NACCHO Aboriginal Health News: Woolworths must abandon plans for Dan Murphy’s near dry Aboriginal communities

Woolworths must abandon plans for Dan Murphy’s near dry Aboriginal communities

The New Daily has released an opinion editorial by John Paterson, CEO of Aboriginal Medical Services Alliance Northern Territory (AMSANT) on how it’s not too late for Woolworths to ditch its controversial NT Dan Murphy’s store push.

Woolworths’ refusal to listen left us with no choice but to call for action from Reconciliation Australia.

The decision by Woolworths to press ahead with the Dan Murphy’s megastore on the doorstep of three dry Aboriginal communities in Darwin exposes how large corporations present themselves as socially conscious while ruthlessly chasing profits no matter the human cost.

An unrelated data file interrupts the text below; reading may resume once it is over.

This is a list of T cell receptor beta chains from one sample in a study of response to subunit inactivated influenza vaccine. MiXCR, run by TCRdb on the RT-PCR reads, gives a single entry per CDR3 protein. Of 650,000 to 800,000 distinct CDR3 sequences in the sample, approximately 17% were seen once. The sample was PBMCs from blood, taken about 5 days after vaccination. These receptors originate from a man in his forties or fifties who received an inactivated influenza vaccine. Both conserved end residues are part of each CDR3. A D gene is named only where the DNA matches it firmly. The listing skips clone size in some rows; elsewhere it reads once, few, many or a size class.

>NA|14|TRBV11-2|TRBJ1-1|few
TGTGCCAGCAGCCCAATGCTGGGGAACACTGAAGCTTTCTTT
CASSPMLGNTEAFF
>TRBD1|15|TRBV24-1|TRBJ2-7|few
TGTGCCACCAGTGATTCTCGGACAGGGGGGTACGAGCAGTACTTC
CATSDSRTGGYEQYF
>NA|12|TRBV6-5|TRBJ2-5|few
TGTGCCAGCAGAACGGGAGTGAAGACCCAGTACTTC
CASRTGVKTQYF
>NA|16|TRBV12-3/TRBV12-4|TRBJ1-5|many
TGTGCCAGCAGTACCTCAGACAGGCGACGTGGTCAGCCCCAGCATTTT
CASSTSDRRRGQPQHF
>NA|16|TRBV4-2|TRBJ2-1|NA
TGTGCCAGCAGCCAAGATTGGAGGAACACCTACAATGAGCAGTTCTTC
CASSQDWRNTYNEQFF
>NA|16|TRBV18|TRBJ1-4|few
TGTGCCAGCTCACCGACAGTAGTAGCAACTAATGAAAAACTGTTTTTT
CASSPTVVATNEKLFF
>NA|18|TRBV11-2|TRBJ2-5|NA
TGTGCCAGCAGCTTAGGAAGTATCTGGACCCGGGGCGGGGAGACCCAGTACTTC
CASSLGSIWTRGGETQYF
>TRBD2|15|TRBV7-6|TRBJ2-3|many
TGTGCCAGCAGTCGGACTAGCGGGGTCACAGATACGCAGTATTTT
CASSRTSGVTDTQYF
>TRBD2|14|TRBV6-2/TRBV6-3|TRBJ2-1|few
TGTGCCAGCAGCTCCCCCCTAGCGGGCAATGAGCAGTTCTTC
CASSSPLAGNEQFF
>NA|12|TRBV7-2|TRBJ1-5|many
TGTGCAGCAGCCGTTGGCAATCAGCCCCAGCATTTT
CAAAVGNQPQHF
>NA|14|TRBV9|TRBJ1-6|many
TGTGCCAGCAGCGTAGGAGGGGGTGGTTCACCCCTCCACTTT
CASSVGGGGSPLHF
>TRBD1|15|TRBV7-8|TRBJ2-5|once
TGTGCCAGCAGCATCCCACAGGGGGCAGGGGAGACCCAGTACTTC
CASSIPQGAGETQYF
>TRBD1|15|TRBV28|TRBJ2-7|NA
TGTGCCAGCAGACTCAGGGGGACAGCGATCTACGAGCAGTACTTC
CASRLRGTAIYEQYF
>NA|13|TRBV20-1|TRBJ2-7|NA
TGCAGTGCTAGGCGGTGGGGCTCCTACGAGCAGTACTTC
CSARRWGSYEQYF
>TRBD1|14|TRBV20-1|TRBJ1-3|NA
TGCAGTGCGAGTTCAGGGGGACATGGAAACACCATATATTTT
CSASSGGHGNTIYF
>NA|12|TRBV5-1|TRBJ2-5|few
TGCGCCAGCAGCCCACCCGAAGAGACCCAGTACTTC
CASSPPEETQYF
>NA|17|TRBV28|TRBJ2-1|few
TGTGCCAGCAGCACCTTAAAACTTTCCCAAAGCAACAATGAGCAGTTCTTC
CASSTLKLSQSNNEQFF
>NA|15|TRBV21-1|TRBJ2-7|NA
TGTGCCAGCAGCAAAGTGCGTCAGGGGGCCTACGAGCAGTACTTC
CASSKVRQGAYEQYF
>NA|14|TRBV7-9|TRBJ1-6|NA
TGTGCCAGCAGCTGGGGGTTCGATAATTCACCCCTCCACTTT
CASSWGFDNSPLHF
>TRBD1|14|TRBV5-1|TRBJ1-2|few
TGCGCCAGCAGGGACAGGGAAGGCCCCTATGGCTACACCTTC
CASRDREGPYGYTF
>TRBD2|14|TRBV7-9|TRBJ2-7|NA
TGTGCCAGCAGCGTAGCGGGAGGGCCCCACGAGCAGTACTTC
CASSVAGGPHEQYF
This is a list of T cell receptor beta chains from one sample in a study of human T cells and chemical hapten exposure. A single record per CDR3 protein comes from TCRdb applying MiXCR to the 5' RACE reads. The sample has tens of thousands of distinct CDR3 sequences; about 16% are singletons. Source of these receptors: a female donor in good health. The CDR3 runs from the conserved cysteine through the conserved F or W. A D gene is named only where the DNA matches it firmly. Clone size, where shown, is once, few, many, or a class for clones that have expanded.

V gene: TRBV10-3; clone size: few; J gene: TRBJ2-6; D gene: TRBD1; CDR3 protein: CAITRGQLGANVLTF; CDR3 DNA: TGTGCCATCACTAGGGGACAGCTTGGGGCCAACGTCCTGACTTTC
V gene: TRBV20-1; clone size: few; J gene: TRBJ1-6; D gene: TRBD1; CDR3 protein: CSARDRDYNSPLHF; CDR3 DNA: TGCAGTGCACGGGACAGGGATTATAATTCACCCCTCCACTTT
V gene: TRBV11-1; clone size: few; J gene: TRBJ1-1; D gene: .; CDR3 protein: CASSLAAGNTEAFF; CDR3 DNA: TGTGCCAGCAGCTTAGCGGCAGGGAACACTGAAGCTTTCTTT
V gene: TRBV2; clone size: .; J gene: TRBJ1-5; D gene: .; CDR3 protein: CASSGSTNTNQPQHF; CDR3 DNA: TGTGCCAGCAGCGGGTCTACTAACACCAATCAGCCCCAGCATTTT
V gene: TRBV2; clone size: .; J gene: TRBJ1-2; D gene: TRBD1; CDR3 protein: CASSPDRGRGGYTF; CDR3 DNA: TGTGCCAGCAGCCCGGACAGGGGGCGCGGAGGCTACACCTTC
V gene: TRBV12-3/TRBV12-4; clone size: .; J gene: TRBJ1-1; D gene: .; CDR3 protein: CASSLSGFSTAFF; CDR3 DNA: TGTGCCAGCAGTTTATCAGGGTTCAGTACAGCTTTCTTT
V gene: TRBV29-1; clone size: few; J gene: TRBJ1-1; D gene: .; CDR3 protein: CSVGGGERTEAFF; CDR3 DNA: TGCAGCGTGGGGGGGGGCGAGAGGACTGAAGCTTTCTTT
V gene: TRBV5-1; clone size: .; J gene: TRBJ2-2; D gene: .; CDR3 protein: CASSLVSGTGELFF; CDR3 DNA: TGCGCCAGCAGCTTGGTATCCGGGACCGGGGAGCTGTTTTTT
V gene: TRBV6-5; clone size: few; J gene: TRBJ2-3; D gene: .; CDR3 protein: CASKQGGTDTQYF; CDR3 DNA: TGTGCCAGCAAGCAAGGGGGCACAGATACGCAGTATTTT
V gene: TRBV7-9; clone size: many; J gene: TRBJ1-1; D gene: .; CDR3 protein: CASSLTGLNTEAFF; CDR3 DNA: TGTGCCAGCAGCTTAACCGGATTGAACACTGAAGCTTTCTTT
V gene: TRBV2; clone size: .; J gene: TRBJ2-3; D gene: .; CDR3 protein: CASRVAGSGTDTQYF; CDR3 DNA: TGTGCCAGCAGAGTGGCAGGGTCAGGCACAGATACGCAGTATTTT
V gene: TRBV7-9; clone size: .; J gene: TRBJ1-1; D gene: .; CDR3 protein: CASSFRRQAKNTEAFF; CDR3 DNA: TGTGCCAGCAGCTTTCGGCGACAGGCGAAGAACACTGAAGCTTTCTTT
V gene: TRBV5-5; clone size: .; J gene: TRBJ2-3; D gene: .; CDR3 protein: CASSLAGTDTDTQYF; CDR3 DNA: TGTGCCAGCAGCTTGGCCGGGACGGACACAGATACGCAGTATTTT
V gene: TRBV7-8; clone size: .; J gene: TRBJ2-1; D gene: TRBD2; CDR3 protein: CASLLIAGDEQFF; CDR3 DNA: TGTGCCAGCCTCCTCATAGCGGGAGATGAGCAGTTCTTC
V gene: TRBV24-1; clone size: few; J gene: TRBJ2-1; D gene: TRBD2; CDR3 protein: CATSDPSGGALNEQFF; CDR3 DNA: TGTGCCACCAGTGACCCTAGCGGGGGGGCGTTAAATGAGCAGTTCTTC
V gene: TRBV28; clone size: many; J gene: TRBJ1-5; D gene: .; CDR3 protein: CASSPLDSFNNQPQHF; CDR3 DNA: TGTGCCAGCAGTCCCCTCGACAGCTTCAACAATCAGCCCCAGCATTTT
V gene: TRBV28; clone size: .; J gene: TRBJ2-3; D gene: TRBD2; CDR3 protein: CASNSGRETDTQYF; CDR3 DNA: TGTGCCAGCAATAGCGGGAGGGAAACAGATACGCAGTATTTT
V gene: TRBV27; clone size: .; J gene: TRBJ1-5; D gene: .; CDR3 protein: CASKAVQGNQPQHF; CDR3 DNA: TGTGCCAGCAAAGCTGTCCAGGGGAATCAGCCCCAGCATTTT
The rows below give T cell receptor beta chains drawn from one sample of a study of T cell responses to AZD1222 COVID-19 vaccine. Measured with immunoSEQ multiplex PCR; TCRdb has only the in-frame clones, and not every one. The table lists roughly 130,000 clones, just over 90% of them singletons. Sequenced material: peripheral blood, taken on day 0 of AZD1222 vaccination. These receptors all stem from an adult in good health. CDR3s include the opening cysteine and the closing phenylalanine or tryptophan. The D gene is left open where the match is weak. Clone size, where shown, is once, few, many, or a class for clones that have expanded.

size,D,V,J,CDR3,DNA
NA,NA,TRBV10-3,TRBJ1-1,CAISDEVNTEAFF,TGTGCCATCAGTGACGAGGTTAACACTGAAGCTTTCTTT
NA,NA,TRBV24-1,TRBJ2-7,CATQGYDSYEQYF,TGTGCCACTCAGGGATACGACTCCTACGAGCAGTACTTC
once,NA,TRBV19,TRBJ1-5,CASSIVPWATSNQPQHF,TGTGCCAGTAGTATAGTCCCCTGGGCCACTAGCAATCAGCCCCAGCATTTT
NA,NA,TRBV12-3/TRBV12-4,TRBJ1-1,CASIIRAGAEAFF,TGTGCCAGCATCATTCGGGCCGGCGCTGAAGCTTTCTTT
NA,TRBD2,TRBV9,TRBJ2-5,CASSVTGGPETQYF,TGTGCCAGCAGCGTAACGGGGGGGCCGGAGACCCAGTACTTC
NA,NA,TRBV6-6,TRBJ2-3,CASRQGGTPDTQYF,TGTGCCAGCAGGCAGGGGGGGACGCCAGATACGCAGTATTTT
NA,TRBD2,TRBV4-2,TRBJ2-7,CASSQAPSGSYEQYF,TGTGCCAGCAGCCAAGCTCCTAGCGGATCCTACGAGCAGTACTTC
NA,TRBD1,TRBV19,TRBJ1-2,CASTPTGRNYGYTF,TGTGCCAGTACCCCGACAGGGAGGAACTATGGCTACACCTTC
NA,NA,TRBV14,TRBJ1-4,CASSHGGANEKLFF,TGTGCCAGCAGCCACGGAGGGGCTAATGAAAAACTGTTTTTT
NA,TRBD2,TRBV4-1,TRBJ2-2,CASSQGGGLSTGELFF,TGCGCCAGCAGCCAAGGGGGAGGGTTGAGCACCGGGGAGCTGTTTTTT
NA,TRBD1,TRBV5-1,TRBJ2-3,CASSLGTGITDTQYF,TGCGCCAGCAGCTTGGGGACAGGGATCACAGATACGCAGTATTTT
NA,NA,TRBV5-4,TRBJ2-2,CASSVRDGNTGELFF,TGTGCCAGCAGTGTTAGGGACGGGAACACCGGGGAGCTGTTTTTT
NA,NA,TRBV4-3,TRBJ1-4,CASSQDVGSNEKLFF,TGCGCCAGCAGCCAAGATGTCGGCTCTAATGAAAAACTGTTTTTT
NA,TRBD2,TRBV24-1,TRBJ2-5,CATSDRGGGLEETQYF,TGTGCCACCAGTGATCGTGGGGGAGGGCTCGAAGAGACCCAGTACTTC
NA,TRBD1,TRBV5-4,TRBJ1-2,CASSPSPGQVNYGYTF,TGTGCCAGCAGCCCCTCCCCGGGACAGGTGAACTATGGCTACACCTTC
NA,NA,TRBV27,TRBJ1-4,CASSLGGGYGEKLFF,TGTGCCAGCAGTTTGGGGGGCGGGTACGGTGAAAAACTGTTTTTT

Read the full op-ed piece here.

Inaugural AFLW Indigenous round a chance to spotlight sportswomen

For Carlton defender and proud Kamilaroi woman Natalie Plane, the first AFLW Indigenous round is an opportunity to educate the wider community and spark conversation.

Natalie Plane said it’s empowering to see Indigenous women celebrated: “You watch the men’s round, and it’s such a success so it’s really exciting for it to be a part of the women’s game.

“It’s really exciting to have another platform to share our Indigenous cultures with both the AFLW and wider community.

“It’s a chance for me and other Indigenous players to celebrate where we’re from and our families as well.”

Read the story published by National Indigenous Times here.

Labor calls for urgent action to reduce self harm in young people

NSW Labor is calling on the NSW Government to urgently act on reports of a significant 25% spike in young people presenting to emergency departments with self-harm issues.